• How do we explain the issue of Sponsorship Commissions through sponsorship negotiation/ brokering at the expense of broader development in South African Football by this PSL wing?
  • The last week has been a circus, how do you explain the manner in which the country has been held at ransom by PSL clubs who blatantly refused to release players for the U/23
  • How do we explain undisclosed bonuses in Cricket? These are challenges of governance.

As I reflect, I arrive at a point of saying; there is lack of integrative thinking and application of common sense by relevant stakeholders, particularly the decision makers on issues of broader development when it comes to sponsorship transaction commissions, bonuses & national interest.

With a beautiful benefit of hindsight this maybe ignited by the loophole in Sport and Recreation Amendment Act (Act No 18 of 2007) with specific reference to accountability framework or clause on issues pertaining to sponsorship: it is not clear what significant role both Department of Sport and Recreation and Treasury is playing on major sponsorship transactions, in terms of oversight. This we need to look at and I concede, but with the assistance of those who mistakenly believe to be entitled on millions of commissions.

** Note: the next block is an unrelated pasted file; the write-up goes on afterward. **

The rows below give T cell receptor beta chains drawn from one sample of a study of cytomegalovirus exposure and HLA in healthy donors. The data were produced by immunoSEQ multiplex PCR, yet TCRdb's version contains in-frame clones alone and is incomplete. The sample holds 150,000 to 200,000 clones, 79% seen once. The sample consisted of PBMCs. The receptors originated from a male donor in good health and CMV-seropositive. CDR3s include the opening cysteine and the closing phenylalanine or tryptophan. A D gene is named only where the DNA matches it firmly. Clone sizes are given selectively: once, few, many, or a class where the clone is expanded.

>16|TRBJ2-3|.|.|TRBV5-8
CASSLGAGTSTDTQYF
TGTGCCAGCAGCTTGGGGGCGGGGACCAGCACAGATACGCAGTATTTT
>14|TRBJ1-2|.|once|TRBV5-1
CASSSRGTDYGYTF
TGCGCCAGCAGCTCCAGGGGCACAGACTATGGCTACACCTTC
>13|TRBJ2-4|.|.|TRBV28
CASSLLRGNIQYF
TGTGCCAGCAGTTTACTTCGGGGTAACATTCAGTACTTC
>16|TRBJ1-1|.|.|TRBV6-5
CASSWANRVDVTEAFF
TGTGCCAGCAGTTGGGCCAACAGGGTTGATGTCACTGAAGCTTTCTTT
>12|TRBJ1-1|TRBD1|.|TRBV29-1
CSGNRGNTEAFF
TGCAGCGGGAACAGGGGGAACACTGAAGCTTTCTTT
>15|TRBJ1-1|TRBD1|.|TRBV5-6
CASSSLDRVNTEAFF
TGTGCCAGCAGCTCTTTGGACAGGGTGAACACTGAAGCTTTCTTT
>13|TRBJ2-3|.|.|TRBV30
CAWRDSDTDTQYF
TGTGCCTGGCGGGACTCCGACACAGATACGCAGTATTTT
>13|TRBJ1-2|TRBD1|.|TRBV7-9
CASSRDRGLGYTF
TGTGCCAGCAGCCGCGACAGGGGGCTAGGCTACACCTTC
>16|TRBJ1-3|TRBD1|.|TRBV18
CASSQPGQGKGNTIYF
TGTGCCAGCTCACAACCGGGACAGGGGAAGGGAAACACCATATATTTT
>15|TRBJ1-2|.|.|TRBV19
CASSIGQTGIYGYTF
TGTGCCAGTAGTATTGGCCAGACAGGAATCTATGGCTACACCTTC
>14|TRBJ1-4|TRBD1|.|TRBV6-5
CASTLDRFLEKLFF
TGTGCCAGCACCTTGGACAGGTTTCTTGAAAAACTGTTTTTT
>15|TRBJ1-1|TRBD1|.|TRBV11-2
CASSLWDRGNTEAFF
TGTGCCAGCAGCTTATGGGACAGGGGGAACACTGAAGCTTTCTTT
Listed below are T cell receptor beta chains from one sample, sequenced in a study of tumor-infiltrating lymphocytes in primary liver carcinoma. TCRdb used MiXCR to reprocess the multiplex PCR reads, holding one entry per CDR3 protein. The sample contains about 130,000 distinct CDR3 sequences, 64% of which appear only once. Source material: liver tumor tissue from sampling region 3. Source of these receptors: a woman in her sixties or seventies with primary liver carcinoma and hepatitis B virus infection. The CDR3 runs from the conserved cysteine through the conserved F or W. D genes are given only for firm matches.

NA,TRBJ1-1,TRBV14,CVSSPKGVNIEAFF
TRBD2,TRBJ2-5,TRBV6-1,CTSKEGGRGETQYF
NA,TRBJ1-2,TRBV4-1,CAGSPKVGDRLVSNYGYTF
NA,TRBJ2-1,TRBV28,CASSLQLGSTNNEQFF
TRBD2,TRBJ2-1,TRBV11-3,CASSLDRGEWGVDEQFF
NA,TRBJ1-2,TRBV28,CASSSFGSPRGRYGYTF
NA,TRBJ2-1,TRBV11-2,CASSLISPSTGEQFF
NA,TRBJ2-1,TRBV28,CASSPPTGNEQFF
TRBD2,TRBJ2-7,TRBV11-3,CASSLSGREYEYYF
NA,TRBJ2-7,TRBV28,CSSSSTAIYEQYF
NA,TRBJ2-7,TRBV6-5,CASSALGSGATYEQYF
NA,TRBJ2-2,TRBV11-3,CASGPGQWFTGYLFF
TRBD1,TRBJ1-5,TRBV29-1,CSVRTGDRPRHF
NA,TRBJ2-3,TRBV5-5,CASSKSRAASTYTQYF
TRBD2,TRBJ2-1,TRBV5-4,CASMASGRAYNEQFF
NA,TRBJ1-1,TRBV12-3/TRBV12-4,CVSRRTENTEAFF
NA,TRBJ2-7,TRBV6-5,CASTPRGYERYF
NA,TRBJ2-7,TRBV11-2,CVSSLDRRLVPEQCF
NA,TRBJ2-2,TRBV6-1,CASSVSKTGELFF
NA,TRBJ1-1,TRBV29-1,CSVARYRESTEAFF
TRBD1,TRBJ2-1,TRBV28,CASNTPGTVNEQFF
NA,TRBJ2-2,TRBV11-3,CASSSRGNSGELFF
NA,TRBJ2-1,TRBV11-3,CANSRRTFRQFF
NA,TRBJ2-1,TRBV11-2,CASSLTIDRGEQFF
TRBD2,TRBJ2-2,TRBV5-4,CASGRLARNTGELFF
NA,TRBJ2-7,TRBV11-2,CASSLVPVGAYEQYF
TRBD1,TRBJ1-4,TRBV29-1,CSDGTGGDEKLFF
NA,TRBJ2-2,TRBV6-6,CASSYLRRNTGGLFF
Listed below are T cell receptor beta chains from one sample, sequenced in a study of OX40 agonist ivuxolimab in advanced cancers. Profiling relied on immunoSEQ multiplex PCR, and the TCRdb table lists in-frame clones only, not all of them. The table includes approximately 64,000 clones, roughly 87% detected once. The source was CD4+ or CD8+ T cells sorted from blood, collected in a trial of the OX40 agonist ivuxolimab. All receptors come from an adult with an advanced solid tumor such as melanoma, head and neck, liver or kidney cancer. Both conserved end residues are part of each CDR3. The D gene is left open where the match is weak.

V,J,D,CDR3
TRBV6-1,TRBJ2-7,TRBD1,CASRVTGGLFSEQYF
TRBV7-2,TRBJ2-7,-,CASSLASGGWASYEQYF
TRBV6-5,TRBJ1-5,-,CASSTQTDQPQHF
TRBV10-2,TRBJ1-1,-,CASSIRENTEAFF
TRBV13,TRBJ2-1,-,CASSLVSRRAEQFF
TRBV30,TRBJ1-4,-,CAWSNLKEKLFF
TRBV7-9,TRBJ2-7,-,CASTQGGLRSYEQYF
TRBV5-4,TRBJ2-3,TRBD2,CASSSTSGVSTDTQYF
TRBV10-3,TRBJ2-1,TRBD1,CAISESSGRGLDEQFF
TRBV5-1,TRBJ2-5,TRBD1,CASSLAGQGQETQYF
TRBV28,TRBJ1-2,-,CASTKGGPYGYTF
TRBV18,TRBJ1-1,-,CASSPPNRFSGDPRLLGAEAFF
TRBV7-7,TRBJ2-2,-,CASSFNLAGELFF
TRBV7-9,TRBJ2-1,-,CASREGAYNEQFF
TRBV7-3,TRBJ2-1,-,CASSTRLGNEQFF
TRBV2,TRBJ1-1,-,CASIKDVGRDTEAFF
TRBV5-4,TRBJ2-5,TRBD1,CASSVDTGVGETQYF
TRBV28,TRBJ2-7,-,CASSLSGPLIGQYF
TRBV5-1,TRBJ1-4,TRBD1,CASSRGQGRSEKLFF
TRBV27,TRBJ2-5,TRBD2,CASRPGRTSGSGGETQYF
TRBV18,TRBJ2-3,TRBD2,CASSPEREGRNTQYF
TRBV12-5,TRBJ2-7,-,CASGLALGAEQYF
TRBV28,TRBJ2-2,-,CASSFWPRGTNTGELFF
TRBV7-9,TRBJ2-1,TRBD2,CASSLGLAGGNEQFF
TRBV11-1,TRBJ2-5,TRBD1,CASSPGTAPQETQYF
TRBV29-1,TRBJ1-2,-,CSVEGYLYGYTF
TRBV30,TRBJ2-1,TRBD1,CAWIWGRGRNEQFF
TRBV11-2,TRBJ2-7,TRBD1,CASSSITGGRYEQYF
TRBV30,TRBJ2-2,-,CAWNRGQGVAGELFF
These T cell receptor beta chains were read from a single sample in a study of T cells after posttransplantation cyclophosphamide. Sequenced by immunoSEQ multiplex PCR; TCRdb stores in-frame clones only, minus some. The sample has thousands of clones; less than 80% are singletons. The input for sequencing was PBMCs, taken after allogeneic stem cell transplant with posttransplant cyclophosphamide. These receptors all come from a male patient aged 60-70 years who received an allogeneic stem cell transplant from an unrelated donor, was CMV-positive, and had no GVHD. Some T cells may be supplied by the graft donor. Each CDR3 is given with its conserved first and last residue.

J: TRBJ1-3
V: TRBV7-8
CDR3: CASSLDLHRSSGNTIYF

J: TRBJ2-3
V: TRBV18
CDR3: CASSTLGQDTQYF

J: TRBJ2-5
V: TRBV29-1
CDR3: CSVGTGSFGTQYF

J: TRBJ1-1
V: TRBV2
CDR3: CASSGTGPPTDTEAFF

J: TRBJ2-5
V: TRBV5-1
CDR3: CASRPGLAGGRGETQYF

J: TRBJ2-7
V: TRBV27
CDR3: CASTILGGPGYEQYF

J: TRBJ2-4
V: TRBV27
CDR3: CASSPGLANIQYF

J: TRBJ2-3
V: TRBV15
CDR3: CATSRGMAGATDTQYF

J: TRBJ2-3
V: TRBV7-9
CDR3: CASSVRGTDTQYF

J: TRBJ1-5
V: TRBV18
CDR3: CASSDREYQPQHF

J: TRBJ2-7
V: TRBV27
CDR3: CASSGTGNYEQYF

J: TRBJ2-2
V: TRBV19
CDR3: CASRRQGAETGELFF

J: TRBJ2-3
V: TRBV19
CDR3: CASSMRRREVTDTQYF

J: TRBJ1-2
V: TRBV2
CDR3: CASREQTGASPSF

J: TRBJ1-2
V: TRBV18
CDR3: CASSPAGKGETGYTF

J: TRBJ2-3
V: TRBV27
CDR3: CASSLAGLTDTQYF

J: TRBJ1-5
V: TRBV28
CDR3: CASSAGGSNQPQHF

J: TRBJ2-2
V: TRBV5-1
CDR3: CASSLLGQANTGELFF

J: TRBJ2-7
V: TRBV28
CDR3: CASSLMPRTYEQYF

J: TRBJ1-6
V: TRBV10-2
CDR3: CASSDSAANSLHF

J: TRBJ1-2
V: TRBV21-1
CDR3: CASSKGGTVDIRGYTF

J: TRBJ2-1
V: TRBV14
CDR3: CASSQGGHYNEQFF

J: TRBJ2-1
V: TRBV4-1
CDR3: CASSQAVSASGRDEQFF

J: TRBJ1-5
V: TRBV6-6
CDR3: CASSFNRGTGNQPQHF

Commissions can`t be ingredients for individual wealthy. We rather spend these millions on broader development with precise reference to school sport expansion and progress. Hence we in the ANC Polokwane conference affirmed that at some point Government would have to integrate Ubuntu principles into public policy so as to comprehensively correct the distortions and imbalances not only in our heritage landscape but also in our social, economic and industrial relations.